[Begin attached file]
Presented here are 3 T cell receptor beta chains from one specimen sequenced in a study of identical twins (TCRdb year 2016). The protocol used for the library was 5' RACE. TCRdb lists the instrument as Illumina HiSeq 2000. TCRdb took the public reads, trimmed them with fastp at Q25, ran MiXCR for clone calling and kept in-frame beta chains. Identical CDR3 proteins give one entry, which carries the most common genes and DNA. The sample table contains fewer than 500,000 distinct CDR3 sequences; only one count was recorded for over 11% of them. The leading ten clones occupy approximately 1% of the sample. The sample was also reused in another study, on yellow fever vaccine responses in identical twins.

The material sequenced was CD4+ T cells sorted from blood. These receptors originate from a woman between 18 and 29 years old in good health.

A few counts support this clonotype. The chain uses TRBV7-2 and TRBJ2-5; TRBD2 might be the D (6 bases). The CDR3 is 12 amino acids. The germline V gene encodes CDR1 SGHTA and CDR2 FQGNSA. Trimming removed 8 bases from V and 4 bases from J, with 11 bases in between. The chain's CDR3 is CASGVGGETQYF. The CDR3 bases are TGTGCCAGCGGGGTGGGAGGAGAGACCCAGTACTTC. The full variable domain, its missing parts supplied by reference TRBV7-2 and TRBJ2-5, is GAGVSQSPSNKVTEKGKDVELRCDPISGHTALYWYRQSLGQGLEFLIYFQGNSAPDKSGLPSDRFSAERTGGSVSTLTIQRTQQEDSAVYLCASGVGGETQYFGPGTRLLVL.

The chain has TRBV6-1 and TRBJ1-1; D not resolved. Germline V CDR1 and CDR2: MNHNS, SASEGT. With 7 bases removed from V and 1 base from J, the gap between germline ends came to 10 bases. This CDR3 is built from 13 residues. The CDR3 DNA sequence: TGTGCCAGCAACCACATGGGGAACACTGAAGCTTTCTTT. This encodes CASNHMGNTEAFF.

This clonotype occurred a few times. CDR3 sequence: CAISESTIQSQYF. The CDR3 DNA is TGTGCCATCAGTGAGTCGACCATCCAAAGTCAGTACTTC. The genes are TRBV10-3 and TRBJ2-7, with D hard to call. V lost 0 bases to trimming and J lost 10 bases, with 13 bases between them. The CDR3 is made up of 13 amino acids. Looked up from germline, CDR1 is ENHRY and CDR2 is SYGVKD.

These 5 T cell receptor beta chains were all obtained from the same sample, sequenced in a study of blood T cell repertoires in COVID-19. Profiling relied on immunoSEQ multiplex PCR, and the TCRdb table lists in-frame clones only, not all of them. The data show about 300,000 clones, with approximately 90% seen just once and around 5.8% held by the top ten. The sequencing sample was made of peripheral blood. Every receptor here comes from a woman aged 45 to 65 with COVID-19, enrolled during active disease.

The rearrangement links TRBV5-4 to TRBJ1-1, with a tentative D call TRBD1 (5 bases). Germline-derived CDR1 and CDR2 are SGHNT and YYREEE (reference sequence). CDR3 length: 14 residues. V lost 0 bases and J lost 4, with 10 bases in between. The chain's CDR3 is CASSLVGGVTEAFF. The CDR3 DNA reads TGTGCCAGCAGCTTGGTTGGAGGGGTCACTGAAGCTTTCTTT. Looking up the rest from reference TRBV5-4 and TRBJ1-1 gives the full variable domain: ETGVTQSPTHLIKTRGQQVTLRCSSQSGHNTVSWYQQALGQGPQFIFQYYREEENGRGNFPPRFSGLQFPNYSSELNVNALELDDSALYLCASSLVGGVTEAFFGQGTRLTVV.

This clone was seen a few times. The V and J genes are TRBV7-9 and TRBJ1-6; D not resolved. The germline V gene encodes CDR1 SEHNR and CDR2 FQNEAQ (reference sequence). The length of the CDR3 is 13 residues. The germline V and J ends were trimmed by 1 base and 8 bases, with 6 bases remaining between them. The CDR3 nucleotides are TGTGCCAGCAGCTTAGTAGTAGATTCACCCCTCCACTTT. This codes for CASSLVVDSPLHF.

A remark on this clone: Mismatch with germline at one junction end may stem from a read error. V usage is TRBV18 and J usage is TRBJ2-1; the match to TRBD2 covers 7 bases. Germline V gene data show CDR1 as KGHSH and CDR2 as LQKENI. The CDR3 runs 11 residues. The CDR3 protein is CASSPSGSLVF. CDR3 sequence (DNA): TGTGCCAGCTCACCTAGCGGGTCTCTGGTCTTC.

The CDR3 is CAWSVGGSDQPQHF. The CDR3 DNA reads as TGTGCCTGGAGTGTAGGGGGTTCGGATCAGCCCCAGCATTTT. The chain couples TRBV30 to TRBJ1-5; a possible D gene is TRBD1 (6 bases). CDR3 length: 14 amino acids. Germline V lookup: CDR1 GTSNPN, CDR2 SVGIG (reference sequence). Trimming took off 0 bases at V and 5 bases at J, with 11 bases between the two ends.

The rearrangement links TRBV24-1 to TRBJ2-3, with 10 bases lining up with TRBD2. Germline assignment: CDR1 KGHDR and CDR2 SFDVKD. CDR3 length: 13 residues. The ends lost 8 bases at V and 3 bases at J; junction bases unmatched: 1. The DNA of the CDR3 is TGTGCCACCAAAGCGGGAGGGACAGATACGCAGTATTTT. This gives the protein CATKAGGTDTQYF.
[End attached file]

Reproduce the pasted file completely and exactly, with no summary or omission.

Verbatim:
Presented here are 3 T cell receptor beta chains from one specimen sequenced in a study of identical twins (TCRdb year 2016). The protocol used for the library was 5' RACE. TCRdb lists the instrument as Illumina HiSeq 2000. TCRdb took the public reads, trimmed them with fastp at Q25, ran MiXCR for clone calling and kept in-frame beta chains. Identical CDR3 proteins give one entry, which carries the most common genes and DNA. The sample table contains fewer than 500,000 distinct CDR3 sequences; only one count was recorded for over 11% of them. The leading ten clones occupy approximately 1% of the sample. The sample was also reused in another study, on yellow fever vaccine responses in identical twins.

The material sequenced was CD4+ T cells sorted from blood. These receptors originate from a woman between 18 and 29 years old in good health.

A few counts support this clonotype. The chain uses TRBV7-2 and TRBJ2-5; TRBD2 might be the D (6 bases). The CDR3 is 12 amino acids. The germline V gene encodes CDR1 SGHTA and CDR2 FQGNSA. Trimming removed 8 bases from V and 4 bases from J, with 11 bases in between. The chain's CDR3 is CASGVGGETQYF. The CDR3 bases are TGTGCCAGCGGGGTGGGAGGAGAGACCCAGTACTTC. The full variable domain, its missing parts supplied by reference TRBV7-2 and TRBJ2-5, is GAGVSQSPSNKVTEKGKDVELRCDPISGHTALYWYRQSLGQGLEFLIYFQGNSAPDKSGLPSDRFSAERTGGSVSTLTIQRTQQEDSAVYLCASGVGGETQYFGPGTRLLVL.

The chain has TRBV6-1 and TRBJ1-1; D not resolved. Germline V CDR1 and CDR2: MNHNS, SASEGT. With 7 bases removed from V and 1 base from J, the gap between germline ends came to 10 bases. This CDR3 is built from 13 residues. The CDR3 DNA sequence: TGTGCCAGCAACCACATGGGGAACACTGAAGCTTTCTTT. This encodes CASNHMGNTEAFF.

This clonotype occurred a few times. CDR3 sequence: CAISESTIQSQYF. The CDR3 DNA is TGTGCCATCAGTGAGTCGACCATCCAAAGTCAGTACTTC. The genes are TRBV10-3 and TRBJ2-7, with D hard to call. V lost 0 bases to trimming and J lost 10 bases, with 13 bases between them. The CDR3 is made up of 13 amino acids. Looked up from germline, CDR1 is ENHRY and CDR2 is SYGVKD.

These 5 T cell receptor beta chains were all obtained from the same sample, sequenced in a study of blood T cell repertoires in COVID-19. Profiling relied on immunoSEQ multiplex PCR, and the TCRdb table lists in-frame clones only, not all of them. The data show about 300,000 clones, with approximately 90% seen just once and around 5.8% held by the top ten. The sequencing sample was made of peripheral blood. Every receptor here comes from a woman aged 45 to 65 with COVID-19, enrolled during active disease.

The rearrangement links TRBV5-4 to TRBJ1-1, with a tentative D call TRBD1 (5 bases). Germline-derived CDR1 and CDR2 are SGHNT and YYREEE (reference sequence). CDR3 length: 14 residues. V lost 0 bases and J lost 4, with 10 bases in between. The chain's CDR3 is CASSLVGGVTEAFF. The CDR3 DNA reads TGTGCCAGCAGCTTGGTTGGAGGGGTCACTGAAGCTTTCTTT. Looking up the rest from reference TRBV5-4 and TRBJ1-1 gives the full variable domain: ETGVTQSPTHLIKTRGQQVTLRCSSQSGHNTVSWYQQALGQGPQFIFQYYREEENGRGNFPPRFSGLQFPNYSSELNVNALELDDSALYLCASSLVGGVTEAFFGQGTRLTVV.

This clone was seen a few times. The V and J genes are TRBV7-9 and TRBJ1-6; D not resolved. The germline V gene encodes CDR1 SEHNR and CDR2 FQNEAQ (reference sequence). The length of the CDR3 is 13 residues. The germline V and J ends were trimmed by 1 base and 8 bases, with 6 bases remaining between them. The CDR3 nucleotides are TGTGCCAGCAGCTTAGTAGTAGATTCACCCCTCCACTTT. This codes for CASSLVVDSPLHF.

A remark on this clone: Mismatch with germline at one junction end may stem from a read error. V usage is TRBV18 and J usage is TRBJ2-1; the match to TRBD2 covers 7 bases. Germline V gene data show CDR1 as KGHSH and CDR2 as LQKENI. The CDR3 runs 11 residues. The CDR3 protein is CASSPSGSLVF. CDR3 sequence (DNA): TGTGCCAGCTCACCTAGCGGGTCTCTGGTCTTC.

The CDR3 is CAWSVGGSDQPQHF. The CDR3 DNA reads as TGTGCCTGGAGTGTAGGGGGTTCGGATCAGCCCCAGCATTTT. The chain couples TRBV30 to TRBJ1-5; a possible D gene is TRBD1 (6 bases). CDR3 length: 14 amino acids. Germline V lookup: CDR1 GTSNPN, CDR2 SVGIG (reference sequence). Trimming took off 0 bases at V and 5 bases at J, with 11 bases between the two ends.

The rearrangement links TRBV24-1 to TRBJ2-3, with 10 bases lining up with TRBD2. Germline assignment: CDR1 KGHDR and CDR2 SFDVKD. CDR3 length: 13 residues. The ends lost 8 bases at V and 3 bases at J; junction bases unmatched: 1. The DNA of the CDR3 is TGTGCCACCAAAGCGGGAGGGACAGATACGCAGTATTTT. This gives the protein CATKAGGTDTQYF.